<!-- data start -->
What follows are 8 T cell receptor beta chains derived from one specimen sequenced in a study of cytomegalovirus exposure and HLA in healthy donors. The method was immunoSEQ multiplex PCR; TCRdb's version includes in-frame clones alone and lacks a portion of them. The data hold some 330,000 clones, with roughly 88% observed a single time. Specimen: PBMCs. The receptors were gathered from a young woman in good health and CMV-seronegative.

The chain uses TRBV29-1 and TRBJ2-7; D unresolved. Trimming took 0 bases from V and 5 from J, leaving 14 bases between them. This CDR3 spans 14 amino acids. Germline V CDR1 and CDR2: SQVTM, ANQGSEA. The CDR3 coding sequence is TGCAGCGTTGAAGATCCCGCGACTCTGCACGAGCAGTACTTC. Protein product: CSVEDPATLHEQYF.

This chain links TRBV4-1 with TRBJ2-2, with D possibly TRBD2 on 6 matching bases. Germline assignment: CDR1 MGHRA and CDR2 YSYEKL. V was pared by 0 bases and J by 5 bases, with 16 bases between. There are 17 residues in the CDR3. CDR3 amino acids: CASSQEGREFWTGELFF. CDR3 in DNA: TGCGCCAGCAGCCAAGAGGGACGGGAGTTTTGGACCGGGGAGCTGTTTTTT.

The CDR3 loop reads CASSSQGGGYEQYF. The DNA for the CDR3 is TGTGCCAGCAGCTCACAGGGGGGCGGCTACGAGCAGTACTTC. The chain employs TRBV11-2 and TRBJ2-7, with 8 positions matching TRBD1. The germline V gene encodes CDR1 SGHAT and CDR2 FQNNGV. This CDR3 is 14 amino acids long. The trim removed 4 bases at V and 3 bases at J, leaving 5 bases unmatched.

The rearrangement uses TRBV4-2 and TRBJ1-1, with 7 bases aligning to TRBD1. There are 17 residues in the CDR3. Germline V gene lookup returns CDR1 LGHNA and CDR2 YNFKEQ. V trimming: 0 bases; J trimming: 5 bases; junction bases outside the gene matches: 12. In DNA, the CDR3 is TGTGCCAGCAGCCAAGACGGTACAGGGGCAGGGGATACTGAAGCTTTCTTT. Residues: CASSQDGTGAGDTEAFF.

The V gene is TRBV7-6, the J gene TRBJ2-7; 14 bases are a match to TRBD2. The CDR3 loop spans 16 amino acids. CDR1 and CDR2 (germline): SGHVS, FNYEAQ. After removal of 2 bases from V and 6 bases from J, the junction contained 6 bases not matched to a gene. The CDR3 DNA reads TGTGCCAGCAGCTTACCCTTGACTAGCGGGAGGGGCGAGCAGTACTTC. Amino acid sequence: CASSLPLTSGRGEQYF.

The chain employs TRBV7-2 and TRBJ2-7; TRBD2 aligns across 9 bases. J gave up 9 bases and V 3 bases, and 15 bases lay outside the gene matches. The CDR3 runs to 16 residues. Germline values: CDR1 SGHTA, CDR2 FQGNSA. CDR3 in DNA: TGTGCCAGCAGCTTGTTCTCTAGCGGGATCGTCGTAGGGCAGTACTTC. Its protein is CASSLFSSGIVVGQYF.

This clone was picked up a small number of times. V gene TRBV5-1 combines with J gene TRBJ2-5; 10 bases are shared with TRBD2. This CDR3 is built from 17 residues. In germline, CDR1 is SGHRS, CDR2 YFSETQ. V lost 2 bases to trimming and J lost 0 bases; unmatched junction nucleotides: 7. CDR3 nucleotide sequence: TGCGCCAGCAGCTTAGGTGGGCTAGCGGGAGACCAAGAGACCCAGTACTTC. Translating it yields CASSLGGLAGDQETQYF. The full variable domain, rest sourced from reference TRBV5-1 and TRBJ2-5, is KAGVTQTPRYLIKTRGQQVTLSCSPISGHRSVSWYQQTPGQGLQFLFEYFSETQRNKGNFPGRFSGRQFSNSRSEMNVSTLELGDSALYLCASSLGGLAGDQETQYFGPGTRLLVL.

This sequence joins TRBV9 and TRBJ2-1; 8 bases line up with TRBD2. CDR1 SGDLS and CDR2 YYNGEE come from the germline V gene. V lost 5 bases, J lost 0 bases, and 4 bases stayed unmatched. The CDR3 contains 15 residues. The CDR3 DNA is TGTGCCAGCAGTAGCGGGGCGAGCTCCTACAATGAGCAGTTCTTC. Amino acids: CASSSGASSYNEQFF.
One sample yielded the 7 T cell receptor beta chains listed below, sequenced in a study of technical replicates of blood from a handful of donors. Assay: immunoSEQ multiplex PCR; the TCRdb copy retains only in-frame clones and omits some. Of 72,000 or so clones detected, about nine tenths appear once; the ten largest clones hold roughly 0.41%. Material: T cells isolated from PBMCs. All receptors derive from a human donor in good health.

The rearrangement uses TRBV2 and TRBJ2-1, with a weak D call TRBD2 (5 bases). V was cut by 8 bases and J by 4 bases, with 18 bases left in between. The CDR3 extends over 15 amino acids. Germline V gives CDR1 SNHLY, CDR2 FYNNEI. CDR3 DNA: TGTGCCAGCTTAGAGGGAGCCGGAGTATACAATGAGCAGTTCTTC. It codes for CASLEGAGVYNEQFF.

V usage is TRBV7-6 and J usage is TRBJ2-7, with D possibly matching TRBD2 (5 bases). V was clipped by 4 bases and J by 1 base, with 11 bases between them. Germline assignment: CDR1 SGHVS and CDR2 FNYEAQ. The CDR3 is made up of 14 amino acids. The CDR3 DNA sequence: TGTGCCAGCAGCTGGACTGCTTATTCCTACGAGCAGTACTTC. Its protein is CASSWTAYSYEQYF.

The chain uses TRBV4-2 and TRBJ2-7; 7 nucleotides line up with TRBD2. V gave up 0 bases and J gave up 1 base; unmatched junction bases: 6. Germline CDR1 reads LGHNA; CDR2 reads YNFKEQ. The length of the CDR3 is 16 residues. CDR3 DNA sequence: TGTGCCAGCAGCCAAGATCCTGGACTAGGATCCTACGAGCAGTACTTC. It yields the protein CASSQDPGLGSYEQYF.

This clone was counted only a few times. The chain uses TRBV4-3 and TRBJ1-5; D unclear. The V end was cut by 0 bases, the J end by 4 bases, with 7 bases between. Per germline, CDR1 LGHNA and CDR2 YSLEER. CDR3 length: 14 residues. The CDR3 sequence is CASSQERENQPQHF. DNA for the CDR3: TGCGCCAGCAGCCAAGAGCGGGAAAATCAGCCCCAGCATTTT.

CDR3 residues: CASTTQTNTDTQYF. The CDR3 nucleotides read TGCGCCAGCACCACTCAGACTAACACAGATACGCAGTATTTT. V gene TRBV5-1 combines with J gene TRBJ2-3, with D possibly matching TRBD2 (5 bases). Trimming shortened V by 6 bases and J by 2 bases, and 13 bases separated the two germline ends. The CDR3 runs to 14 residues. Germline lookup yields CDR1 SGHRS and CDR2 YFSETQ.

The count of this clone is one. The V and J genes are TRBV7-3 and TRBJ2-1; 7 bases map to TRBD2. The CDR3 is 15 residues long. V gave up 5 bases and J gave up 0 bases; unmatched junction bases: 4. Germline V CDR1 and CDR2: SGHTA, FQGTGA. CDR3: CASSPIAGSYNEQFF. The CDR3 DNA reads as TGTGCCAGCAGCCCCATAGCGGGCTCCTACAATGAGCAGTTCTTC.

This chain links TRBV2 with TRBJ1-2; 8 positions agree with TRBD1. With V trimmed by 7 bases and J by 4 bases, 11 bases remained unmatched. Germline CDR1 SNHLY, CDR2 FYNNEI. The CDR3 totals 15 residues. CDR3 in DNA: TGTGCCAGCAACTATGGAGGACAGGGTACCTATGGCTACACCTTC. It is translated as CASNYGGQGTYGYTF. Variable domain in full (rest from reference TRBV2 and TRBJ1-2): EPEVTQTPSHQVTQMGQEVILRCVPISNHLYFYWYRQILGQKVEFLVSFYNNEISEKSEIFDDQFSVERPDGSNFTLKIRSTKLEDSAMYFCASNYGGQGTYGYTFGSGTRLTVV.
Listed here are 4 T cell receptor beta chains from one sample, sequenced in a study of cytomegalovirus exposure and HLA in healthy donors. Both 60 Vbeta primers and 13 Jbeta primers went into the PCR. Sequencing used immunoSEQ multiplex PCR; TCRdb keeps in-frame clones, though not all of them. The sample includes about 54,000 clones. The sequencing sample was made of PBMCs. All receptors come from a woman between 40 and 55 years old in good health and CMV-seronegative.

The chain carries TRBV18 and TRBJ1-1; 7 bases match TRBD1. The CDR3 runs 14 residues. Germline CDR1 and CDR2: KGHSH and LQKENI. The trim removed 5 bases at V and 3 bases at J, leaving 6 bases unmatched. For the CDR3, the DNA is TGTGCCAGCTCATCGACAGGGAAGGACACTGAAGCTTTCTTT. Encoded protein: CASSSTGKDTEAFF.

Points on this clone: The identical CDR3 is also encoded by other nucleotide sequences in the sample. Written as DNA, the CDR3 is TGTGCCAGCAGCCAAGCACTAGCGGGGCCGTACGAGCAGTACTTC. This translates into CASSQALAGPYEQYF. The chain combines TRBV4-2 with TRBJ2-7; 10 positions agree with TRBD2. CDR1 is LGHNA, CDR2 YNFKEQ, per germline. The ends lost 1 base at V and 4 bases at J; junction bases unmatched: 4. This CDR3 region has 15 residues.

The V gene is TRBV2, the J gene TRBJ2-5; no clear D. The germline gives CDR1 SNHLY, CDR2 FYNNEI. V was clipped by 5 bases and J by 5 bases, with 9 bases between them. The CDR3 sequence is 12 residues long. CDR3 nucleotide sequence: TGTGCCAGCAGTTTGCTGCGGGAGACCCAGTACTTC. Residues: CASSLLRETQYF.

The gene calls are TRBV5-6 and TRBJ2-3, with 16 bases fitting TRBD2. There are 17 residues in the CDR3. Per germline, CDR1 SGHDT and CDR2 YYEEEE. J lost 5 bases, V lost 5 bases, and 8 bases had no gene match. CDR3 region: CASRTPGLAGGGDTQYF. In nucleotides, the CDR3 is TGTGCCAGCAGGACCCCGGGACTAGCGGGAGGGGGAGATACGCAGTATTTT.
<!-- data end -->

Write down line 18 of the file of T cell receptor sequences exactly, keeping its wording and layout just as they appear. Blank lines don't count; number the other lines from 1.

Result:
Listed here are 4 T cell receptor beta chains from one sample, sequenced in a study of cytomegalovirus exposure and HLA in healthy donors. Both 60 Vbeta primers and 13 Jbeta primers went into the PCR. Sequencing used immunoSEQ multiplex PCR; TCRdb keeps in-frame clones, though not all of them. The sample includes about 54,000 clones. The sequencing sample was made of PBMCs. All receptors come from a woman between 40 and 55 years old in good health and CMV-seronegative.